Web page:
The high court has ruled that the Home Office’s practice of routinely housing unaccompanied child asylum seekers in hotels is unlawful.
The charity Every Child Protected Against Trafficking (Ecpat) took legal action against the government department, arguing that the arrangements were unsuitable.
Mr. Justice Chamberlain, in a ruling on Thursday, stated that the regular use of hotels for these children went beyond the intended purpose of providing emergency accommodation for short periods.
He emphasized that hotels cannot be systematically or routinely used as a substitute for local authority care.
The judge further stated that the Home Office’s provision of hotel accommodation for unaccompanied child asylum seekers exceeded the limits of its powers and was therefore unlawful.
The ruling comes after 447 children went missing from asylum hotels since April, with 154 still unaccounted for.
Ecpat’s case was heard alongside similar claims brought by Brighton and Hove city council and Kent county council.
The Home Office and the Department for Education argued that the use of hotels was lawful but only as a necessary safety net.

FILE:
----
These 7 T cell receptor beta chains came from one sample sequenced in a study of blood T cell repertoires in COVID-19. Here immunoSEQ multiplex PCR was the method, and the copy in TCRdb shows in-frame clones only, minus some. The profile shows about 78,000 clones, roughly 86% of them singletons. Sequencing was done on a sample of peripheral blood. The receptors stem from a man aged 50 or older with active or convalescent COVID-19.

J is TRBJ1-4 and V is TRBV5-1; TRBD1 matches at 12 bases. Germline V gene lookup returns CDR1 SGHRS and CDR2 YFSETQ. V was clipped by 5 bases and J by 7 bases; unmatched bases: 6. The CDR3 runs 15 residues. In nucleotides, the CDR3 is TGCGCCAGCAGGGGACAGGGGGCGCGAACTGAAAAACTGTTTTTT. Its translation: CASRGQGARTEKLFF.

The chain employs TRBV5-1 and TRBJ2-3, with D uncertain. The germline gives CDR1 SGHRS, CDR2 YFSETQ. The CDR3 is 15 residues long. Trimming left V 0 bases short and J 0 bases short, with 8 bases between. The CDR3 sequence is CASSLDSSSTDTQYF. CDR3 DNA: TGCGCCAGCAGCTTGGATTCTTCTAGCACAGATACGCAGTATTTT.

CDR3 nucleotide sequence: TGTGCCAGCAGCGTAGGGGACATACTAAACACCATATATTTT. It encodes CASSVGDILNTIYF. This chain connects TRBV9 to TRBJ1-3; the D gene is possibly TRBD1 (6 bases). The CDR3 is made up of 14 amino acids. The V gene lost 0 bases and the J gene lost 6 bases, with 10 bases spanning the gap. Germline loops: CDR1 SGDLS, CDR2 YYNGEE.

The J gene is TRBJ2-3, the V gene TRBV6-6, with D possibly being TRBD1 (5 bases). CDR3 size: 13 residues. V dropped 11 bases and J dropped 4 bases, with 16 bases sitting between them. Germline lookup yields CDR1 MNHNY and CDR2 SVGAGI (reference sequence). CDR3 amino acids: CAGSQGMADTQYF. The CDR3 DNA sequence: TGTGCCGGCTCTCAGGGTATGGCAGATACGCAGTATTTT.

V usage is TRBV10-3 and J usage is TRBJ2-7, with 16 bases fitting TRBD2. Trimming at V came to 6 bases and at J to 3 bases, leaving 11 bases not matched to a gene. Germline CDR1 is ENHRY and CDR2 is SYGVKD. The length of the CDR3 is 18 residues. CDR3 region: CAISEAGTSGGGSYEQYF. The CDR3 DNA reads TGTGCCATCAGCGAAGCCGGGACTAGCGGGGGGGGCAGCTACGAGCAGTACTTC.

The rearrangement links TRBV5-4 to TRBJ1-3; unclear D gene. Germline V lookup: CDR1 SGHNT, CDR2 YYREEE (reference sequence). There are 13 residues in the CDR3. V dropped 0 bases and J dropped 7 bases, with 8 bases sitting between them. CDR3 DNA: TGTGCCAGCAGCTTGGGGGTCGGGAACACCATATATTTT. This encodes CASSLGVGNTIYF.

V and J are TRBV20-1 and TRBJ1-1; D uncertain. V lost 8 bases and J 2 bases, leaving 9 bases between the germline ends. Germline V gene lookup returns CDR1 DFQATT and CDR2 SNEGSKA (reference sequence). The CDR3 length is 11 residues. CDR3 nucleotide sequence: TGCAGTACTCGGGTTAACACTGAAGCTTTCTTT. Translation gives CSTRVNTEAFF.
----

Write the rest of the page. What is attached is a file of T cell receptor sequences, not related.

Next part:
The judgment reaffirmed the legal duties of local authorities to protect and care for all children, regardless of their immigration status.
Kent county council was also found to be acting unlawfully by treating some unaccompanied asylum-seeking children differently due to their status.
The court also ruled that the national transfer scheme, which facilitates the placement of children in local authority care, can be enforced by the home secretary through judicial review if individual authorities fail to fulfill their responsibilities.
Patricia Durr, CEO of Ecpat UK, stated that the judgment reinforces the importance of child welfare laws, emphasizing that children should not be treated differently based on their immigration status.
The situation of vulnerable missing children remains a child protection scandal, resulting from the unlawful actions of the Home Office and Kent county council, she added.